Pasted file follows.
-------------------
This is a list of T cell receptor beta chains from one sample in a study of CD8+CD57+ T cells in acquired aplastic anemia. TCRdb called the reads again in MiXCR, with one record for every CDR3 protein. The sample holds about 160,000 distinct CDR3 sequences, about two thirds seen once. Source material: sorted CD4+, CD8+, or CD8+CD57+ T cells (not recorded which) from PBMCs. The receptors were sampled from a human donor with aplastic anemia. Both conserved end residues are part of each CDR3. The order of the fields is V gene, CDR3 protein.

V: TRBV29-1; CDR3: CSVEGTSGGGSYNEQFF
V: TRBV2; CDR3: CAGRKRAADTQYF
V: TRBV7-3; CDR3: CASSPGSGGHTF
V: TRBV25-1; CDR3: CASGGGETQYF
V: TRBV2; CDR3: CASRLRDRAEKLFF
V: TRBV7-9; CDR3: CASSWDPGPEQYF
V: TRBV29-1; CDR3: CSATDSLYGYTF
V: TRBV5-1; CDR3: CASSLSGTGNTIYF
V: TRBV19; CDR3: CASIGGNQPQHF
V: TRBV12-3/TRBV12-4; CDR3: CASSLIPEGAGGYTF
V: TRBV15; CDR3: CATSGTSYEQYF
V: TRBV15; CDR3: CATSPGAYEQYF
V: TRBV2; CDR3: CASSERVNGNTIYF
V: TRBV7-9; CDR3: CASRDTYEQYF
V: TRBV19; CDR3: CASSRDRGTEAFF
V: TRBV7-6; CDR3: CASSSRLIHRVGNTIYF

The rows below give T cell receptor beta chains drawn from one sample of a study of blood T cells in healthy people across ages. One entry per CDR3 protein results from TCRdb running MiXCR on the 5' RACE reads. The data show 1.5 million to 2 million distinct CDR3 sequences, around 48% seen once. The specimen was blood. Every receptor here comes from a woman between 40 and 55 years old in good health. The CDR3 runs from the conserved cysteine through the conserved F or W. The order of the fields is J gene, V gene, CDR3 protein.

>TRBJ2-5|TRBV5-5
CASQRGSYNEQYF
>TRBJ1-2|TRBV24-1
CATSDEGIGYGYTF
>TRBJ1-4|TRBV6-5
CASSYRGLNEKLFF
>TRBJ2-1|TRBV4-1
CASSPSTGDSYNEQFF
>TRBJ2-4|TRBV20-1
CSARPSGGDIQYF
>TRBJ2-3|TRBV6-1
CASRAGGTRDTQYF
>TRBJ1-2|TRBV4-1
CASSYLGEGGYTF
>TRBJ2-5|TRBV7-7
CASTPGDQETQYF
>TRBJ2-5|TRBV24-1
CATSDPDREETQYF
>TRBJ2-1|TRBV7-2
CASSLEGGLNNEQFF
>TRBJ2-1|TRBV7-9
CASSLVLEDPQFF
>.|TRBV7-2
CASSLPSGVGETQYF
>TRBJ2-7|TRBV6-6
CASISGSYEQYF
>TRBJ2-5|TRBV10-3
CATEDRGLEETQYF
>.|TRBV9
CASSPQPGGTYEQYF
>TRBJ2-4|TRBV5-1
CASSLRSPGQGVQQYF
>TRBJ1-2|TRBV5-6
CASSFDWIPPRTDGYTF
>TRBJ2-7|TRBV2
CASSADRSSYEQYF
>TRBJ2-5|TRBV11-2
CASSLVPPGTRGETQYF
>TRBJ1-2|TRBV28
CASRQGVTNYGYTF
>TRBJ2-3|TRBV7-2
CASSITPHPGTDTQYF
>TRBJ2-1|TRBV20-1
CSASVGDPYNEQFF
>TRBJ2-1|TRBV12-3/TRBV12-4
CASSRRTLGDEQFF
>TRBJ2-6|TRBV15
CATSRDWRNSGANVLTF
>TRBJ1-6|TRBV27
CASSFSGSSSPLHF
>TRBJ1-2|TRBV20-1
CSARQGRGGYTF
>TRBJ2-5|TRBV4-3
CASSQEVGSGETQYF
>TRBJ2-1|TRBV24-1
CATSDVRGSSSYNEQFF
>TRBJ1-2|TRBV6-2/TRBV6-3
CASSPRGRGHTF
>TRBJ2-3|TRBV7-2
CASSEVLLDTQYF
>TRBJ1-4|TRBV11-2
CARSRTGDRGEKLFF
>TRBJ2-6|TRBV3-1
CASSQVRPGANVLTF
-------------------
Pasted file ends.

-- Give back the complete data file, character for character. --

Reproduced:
This is a list of T cell receptor beta chains from one sample in a study of CD8+CD57+ T cells in acquired aplastic anemia. TCRdb called the reads again in MiXCR, with one record for every CDR3 protein. The sample holds about 160,000 distinct CDR3 sequences, about two thirds seen once. Source material: sorted CD4+, CD8+, or CD8+CD57+ T cells (not recorded which) from PBMCs. The receptors were sampled from a human donor with aplastic anemia. Both conserved end residues are part of each CDR3. The order of the fields is V gene, CDR3 protein.

V: TRBV29-1; CDR3: CSVEGTSGGGSYNEQFF
V: TRBV2; CDR3: CAGRKRAADTQYF
V: TRBV7-3; CDR3: CASSPGSGGHTF
V: TRBV25-1; CDR3: CASGGGETQYF
V: TRBV2; CDR3: CASRLRDRAEKLFF
V: TRBV7-9; CDR3: CASSWDPGPEQYF
V: TRBV29-1; CDR3: CSATDSLYGYTF
V: TRBV5-1; CDR3: CASSLSGTGNTIYF
V: TRBV19; CDR3: CASIGGNQPQHF
V: TRBV12-3/TRBV12-4; CDR3: CASSLIPEGAGGYTF
V: TRBV15; CDR3: CATSGTSYEQYF
V: TRBV15; CDR3: CATSPGAYEQYF
V: TRBV2; CDR3: CASSERVNGNTIYF
V: TRBV7-9; CDR3: CASRDTYEQYF
V: TRBV19; CDR3: CASSRDRGTEAFF
V: TRBV7-6; CDR3: CASSSRLIHRVGNTIYF

The rows below give T cell receptor beta chains drawn from one sample of a study of blood T cells in healthy people across ages. One entry per CDR3 protein results from TCRdb running MiXCR on the 5' RACE reads. The data show 1.5 million to 2 million distinct CDR3 sequences, around 48% seen once. The specimen was blood. Every receptor here comes from a woman between 40 and 55 years old in good health. The CDR3 runs from the conserved cysteine through the conserved F or W. The order of the fields is J gene, V gene, CDR3 protein.

>TRBJ2-5|TRBV5-5
CASQRGSYNEQYF
>TRBJ1-2|TRBV24-1
CATSDEGIGYGYTF
>TRBJ1-4|TRBV6-5
CASSYRGLNEKLFF
>TRBJ2-1|TRBV4-1
CASSPSTGDSYNEQFF
>TRBJ2-4|TRBV20-1
CSARPSGGDIQYF
>TRBJ2-3|TRBV6-1
CASRAGGTRDTQYF
>TRBJ1-2|TRBV4-1
CASSYLGEGGYTF
>TRBJ2-5|TRBV7-7
CASTPGDQETQYF
>TRBJ2-5|TRBV24-1
CATSDPDREETQYF
>TRBJ2-1|TRBV7-2
CASSLEGGLNNEQFF
>TRBJ2-1|TRBV7-9
CASSLVLEDPQFF
>.|TRBV7-2
CASSLPSGVGETQYF
>TRBJ2-7|TRBV6-6
CASISGSYEQYF
>TRBJ2-5|TRBV10-3
CATEDRGLEETQYF
>.|TRBV9
CASSPQPGGTYEQYF
>TRBJ2-4|TRBV5-1
CASSLRSPGQGVQQYF
>TRBJ1-2|TRBV5-6
CASSFDWIPPRTDGYTF
>TRBJ2-7|TRBV2
CASSADRSSYEQYF
>TRBJ2-5|TRBV11-2
CASSLVPPGTRGETQYF
>TRBJ1-2|TRBV28
CASRQGVTNYGYTF
>TRBJ2-3|TRBV7-2
CASSITPHPGTDTQYF
>TRBJ2-1|TRBV20-1
CSASVGDPYNEQFF
>TRBJ2-1|TRBV12-3/TRBV12-4
CASSRRTLGDEQFF
>TRBJ2-6|TRBV15
CATSRDWRNSGANVLTF
>TRBJ1-6|TRBV27
CASSFSGSSSPLHF
>TRBJ1-2|TRBV20-1
CSARQGRGGYTF
>TRBJ2-5|TRBV4-3
CASSQEVGSGETQYF
>TRBJ2-1|TRBV24-1
CATSDVRGSSSYNEQFF
>TRBJ1-2|TRBV6-2/TRBV6-3
CASSPRGRGHTF
>TRBJ2-3|TRBV7-2
CASSEVLLDTQYF
>TRBJ1-4|TRBV11-2
CARSRTGDRGEKLFF
>TRBJ2-6|TRBV3-1
CASSQVRPGANVLTF